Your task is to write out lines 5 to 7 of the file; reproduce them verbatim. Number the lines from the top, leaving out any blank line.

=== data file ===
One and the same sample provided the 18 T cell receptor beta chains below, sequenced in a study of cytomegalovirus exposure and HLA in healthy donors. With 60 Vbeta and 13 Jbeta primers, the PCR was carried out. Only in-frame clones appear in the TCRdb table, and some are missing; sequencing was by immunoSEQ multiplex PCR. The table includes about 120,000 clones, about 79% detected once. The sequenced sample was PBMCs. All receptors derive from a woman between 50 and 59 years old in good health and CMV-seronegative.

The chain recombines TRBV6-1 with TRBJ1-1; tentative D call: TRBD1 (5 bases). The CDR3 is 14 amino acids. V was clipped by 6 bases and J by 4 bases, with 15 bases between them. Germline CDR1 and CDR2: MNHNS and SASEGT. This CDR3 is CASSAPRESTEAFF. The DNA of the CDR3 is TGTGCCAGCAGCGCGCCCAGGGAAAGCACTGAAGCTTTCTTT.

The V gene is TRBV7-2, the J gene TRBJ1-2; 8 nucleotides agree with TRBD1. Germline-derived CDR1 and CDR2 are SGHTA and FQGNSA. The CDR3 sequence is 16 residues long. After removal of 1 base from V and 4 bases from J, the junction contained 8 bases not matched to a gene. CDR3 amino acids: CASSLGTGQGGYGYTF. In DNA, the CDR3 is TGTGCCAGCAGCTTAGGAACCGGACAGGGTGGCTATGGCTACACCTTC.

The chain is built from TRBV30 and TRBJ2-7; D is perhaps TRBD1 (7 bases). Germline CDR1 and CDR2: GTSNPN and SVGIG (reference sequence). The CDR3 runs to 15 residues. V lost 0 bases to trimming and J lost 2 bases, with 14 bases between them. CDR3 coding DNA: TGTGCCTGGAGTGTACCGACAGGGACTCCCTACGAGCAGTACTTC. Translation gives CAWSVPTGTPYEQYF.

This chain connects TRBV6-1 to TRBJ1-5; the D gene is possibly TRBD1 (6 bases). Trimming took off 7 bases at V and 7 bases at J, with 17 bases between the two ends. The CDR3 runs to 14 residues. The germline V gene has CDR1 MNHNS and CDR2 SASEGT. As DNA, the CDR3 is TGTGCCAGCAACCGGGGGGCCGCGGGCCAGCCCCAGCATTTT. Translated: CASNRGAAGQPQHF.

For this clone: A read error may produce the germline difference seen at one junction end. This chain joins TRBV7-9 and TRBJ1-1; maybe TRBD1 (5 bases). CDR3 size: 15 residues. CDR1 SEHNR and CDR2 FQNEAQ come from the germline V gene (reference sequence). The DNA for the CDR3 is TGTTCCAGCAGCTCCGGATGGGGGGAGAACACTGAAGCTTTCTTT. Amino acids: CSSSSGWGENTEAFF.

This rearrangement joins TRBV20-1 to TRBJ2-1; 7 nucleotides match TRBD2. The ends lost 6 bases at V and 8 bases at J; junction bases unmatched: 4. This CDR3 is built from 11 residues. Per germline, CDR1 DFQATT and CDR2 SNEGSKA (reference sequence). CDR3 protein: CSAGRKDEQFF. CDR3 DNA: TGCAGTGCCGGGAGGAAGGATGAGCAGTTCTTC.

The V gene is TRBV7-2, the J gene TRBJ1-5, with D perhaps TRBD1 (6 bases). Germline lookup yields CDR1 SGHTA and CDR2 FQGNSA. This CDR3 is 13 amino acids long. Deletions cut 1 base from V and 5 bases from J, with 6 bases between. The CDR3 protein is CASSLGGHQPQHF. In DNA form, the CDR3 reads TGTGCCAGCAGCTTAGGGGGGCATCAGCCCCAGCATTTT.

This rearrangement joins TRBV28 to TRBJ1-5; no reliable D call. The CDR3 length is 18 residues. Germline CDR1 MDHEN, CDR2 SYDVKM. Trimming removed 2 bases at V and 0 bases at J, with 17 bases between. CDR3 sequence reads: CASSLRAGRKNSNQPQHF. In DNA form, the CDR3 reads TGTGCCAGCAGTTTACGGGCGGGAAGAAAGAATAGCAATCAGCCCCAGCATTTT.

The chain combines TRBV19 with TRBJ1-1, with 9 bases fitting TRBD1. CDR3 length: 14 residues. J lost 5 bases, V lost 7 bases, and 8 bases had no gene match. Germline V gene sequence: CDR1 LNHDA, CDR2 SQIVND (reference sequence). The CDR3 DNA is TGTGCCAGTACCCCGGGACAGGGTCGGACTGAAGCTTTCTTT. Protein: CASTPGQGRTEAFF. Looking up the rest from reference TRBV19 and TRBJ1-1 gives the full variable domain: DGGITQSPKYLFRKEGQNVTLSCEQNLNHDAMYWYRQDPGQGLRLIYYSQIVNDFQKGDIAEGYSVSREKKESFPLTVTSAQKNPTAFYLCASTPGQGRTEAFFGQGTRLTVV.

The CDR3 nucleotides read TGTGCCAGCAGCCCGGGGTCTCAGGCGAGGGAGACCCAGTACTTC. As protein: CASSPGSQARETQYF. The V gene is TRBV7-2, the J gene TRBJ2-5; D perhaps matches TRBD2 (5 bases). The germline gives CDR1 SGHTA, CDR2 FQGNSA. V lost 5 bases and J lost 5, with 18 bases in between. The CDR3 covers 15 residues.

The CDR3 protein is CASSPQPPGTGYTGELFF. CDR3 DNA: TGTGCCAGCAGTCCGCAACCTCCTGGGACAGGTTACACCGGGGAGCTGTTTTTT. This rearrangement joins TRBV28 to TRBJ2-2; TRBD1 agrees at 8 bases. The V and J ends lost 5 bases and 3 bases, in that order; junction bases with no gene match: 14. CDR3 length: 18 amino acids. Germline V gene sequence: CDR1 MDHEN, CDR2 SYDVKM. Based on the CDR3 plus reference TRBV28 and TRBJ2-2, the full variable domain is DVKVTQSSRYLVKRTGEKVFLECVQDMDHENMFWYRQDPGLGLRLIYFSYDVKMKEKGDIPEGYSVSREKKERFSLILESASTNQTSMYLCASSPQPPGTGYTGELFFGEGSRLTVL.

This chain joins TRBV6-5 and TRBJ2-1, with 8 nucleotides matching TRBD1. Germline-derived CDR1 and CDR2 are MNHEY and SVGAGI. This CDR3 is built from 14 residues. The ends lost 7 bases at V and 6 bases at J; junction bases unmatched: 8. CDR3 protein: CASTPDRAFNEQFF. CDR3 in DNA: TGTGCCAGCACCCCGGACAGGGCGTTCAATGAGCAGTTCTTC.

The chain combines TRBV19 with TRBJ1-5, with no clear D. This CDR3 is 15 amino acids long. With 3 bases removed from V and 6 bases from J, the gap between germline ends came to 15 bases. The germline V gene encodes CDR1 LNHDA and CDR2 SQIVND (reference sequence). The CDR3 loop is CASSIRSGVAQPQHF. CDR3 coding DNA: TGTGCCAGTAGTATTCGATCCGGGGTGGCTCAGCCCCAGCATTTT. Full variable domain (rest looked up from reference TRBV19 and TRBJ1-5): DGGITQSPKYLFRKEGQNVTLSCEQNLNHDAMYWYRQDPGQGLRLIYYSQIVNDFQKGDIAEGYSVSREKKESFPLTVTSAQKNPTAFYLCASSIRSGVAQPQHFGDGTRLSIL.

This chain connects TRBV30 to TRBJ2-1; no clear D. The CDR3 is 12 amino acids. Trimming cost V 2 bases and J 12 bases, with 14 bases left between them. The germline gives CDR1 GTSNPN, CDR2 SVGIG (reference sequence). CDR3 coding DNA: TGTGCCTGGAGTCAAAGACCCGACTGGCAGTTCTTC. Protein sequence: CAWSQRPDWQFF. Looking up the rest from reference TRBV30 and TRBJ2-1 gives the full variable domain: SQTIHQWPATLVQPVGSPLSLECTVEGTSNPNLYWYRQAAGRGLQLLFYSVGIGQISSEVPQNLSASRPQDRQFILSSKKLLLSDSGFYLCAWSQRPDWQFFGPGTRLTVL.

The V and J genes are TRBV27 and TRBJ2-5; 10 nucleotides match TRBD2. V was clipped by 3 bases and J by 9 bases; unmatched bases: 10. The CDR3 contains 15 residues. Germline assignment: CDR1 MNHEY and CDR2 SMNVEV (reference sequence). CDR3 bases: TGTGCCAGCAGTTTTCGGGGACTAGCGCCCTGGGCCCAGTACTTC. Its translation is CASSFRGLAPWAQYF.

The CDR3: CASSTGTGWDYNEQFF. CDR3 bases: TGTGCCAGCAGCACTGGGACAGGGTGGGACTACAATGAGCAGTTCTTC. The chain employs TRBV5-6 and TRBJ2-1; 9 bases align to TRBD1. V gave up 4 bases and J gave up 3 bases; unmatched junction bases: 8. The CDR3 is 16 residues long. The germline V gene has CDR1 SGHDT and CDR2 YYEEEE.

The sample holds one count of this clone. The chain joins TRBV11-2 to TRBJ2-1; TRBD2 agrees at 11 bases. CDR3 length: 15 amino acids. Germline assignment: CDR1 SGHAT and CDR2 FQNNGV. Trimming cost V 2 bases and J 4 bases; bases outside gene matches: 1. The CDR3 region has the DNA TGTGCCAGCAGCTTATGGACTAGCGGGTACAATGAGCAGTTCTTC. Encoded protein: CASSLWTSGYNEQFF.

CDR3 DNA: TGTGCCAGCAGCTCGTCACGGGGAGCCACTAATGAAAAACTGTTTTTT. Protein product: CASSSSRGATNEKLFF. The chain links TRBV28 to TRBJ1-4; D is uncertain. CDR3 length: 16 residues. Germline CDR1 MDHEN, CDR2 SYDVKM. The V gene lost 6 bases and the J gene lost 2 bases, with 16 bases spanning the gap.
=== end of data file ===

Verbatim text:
This chain connects TRBV6-1 to TRBJ1-5; the D gene is possibly TRBD1 (6 bases). Trimming took off 7 bases at V and 7 bases at J, with 17 bases between the two ends. The CDR3 runs to 14 residues. The germline V gene has CDR1 MNHNS and CDR2 SASEGT. As DNA, the CDR3 is TGTGCCAGCAACCGGGGGGCCGCGGGCCAGCCCCAGCATTTT. Translated: CASNRGAAGQPQHF.

For this clone: A read error may produce the germline difference seen at one junction end. This chain joins TRBV7-9 and TRBJ1-1; maybe TRBD1 (5 bases). CDR3 size: 15 residues. CDR1 SEHNR and CDR2 FQNEAQ come from the germline V gene (reference sequence). The DNA for the CDR3 is TGTTCCAGCAGCTCCGGATGGGGGGAGAACACTGAAGCTTTCTTT. Amino acids: CSSSSGWGENTEAFF.

This rearrangement joins TRBV20-1 to TRBJ2-1; 7 nucleotides match TRBD2. The ends lost 6 bases at V and 8 bases at J; junction bases unmatched: 4. This CDR3 is built from 11 residues. Per germline, CDR1 DFQATT and CDR2 SNEGSKA (reference sequence). CDR3 protein: CSAGRKDEQFF. CDR3 DNA: TGCAGTGCCGGGAGGAAGGATGAGCAGTTCTTC.